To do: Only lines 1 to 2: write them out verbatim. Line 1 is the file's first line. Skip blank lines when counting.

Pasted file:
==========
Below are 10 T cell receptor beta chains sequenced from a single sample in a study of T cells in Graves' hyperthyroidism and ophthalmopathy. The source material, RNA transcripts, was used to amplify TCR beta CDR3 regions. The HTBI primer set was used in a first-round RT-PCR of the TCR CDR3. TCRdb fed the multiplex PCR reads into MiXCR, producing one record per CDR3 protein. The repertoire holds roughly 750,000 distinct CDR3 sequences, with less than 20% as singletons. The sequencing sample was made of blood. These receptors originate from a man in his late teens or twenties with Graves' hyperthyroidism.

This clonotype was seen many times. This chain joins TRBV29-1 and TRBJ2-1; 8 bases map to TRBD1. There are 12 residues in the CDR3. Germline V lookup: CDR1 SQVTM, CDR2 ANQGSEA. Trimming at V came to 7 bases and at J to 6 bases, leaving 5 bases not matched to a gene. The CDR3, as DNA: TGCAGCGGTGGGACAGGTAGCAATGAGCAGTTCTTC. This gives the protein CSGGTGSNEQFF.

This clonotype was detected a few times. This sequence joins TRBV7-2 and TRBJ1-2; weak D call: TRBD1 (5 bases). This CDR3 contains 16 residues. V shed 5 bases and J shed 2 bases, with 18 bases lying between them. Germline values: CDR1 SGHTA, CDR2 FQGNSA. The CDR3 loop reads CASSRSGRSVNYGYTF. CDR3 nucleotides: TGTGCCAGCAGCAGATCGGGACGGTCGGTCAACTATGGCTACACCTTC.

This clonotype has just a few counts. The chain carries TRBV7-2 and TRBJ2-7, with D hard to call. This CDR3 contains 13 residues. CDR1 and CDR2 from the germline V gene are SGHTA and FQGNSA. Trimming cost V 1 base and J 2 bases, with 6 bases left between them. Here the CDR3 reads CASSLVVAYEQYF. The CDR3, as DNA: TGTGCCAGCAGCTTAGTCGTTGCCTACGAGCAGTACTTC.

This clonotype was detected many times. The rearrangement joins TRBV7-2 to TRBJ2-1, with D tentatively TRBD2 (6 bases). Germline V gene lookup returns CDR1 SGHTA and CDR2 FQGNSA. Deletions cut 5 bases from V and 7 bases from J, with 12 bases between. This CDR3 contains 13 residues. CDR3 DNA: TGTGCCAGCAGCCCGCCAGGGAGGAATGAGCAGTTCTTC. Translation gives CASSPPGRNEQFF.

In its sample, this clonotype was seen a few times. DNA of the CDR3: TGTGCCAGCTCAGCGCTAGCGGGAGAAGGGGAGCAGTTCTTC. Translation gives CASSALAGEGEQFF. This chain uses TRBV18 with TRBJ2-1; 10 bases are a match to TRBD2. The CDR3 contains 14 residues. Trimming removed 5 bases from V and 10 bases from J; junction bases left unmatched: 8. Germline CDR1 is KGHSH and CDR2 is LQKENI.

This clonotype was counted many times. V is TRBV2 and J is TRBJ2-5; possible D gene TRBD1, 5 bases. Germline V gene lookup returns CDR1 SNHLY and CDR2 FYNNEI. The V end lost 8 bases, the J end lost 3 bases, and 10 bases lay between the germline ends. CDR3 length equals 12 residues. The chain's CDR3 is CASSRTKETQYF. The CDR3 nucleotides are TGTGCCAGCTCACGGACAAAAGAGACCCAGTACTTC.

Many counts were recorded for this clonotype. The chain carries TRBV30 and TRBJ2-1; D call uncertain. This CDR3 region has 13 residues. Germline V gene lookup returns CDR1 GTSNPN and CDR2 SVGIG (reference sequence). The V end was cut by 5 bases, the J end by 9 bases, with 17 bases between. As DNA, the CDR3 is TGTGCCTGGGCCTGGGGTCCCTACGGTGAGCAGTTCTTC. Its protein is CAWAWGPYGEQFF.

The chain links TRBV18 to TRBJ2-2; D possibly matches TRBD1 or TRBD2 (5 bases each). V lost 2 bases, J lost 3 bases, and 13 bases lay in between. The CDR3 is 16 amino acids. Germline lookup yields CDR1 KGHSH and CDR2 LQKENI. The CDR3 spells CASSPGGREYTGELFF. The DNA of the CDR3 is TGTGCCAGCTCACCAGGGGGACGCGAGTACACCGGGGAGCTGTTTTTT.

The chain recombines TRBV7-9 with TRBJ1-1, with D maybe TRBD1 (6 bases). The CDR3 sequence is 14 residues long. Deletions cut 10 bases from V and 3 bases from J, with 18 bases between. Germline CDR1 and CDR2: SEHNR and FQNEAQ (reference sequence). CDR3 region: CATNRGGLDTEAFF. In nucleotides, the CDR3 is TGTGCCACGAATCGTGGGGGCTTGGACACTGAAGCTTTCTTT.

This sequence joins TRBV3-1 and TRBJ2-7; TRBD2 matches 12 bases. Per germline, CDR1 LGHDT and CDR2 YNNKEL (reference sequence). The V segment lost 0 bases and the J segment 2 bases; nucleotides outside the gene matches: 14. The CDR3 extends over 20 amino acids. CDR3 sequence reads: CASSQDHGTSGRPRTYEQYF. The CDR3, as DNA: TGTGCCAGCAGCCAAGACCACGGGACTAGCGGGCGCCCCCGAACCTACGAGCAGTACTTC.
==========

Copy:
Below are 10 T cell receptor beta chains sequenced from a single sample in a study of T cells in Graves' hyperthyroidism and ophthalmopathy. The source material, RNA transcripts, was used to amplify TCR beta CDR3 regions. The HTBI primer set was used in a first-round RT-PCR of the TCR CDR3. TCRdb fed the multiplex PCR reads into MiXCR, producing one record per CDR3 protein. The repertoire holds roughly 750,000 distinct CDR3 sequences, with less than 20% as singletons. The sequencing sample was made of blood. These receptors originate from a man in his late teens or twenties with Graves' hyperthyroidism.

This clonotype was seen many times. This chain joins TRBV29-1 and TRBJ2-1; 8 bases map to TRBD1. There are 12 residues in the CDR3. Germline V lookup: CDR1 SQVTM, CDR2 ANQGSEA. Trimming at V came to 7 bases and at J to 6 bases, leaving 5 bases not matched to a gene. The CDR3, as DNA: TGCAGCGGTGGGACAGGTAGCAATGAGCAGTTCTTC. This gives the protein CSGGTGSNEQFF.